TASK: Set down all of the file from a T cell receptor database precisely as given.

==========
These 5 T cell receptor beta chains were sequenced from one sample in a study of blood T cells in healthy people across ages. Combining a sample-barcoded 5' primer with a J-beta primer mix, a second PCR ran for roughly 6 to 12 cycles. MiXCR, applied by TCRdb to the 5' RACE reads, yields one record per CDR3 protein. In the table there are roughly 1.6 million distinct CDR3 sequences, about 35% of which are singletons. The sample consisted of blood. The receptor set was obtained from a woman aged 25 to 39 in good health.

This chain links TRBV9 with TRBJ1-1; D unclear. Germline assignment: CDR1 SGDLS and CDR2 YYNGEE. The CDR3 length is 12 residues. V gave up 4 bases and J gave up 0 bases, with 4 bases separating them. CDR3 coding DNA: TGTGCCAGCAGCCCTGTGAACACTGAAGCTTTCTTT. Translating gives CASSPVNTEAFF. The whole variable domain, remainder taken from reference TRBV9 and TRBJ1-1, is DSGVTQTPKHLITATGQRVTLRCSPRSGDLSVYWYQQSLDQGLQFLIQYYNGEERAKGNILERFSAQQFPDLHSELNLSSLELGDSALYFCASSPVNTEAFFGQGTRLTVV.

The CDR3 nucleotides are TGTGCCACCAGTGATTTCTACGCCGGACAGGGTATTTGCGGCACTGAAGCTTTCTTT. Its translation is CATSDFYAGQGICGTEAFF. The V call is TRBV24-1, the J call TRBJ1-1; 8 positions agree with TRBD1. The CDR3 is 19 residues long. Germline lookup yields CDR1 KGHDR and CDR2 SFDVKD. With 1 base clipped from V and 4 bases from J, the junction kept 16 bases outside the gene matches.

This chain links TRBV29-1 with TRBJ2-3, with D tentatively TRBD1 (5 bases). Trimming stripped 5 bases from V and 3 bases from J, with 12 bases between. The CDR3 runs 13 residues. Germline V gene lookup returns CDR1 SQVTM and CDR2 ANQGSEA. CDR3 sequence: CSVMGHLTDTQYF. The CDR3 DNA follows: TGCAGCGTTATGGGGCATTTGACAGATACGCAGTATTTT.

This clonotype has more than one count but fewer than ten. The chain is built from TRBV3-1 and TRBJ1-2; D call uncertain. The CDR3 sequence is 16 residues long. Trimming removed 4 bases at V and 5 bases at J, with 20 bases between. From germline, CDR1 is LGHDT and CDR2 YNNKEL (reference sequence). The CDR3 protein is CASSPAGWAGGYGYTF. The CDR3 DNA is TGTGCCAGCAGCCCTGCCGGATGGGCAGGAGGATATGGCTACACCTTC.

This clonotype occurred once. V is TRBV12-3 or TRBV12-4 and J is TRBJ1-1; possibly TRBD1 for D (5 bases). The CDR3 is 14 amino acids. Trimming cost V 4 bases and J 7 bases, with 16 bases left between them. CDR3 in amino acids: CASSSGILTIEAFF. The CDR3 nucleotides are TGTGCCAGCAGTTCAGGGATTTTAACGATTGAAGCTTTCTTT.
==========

These 5 T cell receptor beta chains were sequenced from one sample in a study of blood T cells in healthy people across ages. Combining a sample-barcoded 5' primer with a J-beta primer mix, a second PCR ran for roughly 6 to 12 cycles. MiXCR, applied by TCRdb to the 5' RACE reads, yields one record per CDR3 protein. In the table there are roughly 1.6 million distinct CDR3 sequences, about 35% of which are singletons. The sample consisted of blood. The receptor set was obtained from a woman aged 25 to 39 in good health.

This chain links TRBV9 with TRBJ1-1; D unclear. Germline assignment: CDR1 SGDLS and CDR2 YYNGEE. The CDR3 length is 12 residues. V gave up 4 bases and J gave up 0 bases, with 4 bases separating them. CDR3 coding DNA: TGTGCCAGCAGCCCTGTGAACACTGAAGCTTTCTTT. Translating gives CASSPVNTEAFF. The whole variable domain, remainder taken from reference TRBV9 and TRBJ1-1, is DSGVTQTPKHLITATGQRVTLRCSPRSGDLSVYWYQQSLDQGLQFLIQYYNGEERAKGNILERFSAQQFPDLHSELNLSSLELGDSALYFCASSPVNTEAFFGQGTRLTVV.

The CDR3 nucleotides are TGTGCCACCAGTGATTTCTACGCCGGACAGGGTATTTGCGGCACTGAAGCTTTCTTT. Its translation is CATSDFYAGQGICGTEAFF. The V call is TRBV24-1, the J call TRBJ1-1; 8 positions agree with TRBD1. The CDR3 is 19 residues long. Germline lookup yields CDR1 KGHDR and CDR2 SFDVKD. With 1 base clipped from V and 4 bases from J, the junction kept 16 bases outside the gene matches.

This chain links TRBV29-1 with TRBJ2-3, with D tentatively TRBD1 (5 bases). Trimming stripped 5 bases from V and 3 bases from J, with 12 bases between. The CDR3 runs 13 residues. Germline V gene lookup returns CDR1 SQVTM and CDR2 ANQGSEA. CDR3 sequence: CSVMGHLTDTQYF. The CDR3 DNA follows: TGCAGCGTTATGGGGCATTTGACAGATACGCAGTATTTT.

This clonotype has more than one count but fewer than ten. The chain is built from TRBV3-1 and TRBJ1-2; D call uncertain. The CDR3 sequence is 16 residues long. Trimming removed 4 bases at V and 5 bases at J, with 20 bases between. From germline, CDR1 is LGHDT and CDR2 YNNKEL (reference sequence). The CDR3 protein is CASSPAGWAGGYGYTF. The CDR3 DNA is TGTGCCAGCAGCCCTGCCGGATGGGCAGGAGGATATGGCTACACCTTC.

This clonotype occurred once. V is TRBV12-3 or TRBV12-4 and J is TRBJ1-1; possibly TRBD1 for D (5 bases). The CDR3 is 14 amino acids. Trimming cost V 4 bases and J 7 bases, with 16 bases left between them. CDR3 in amino acids: CASSSGILTIEAFF. The CDR3 nucleotides are TGTGCCAGCAGTTCAGGGATTTTAACGATTGAAGCTTTCTTT.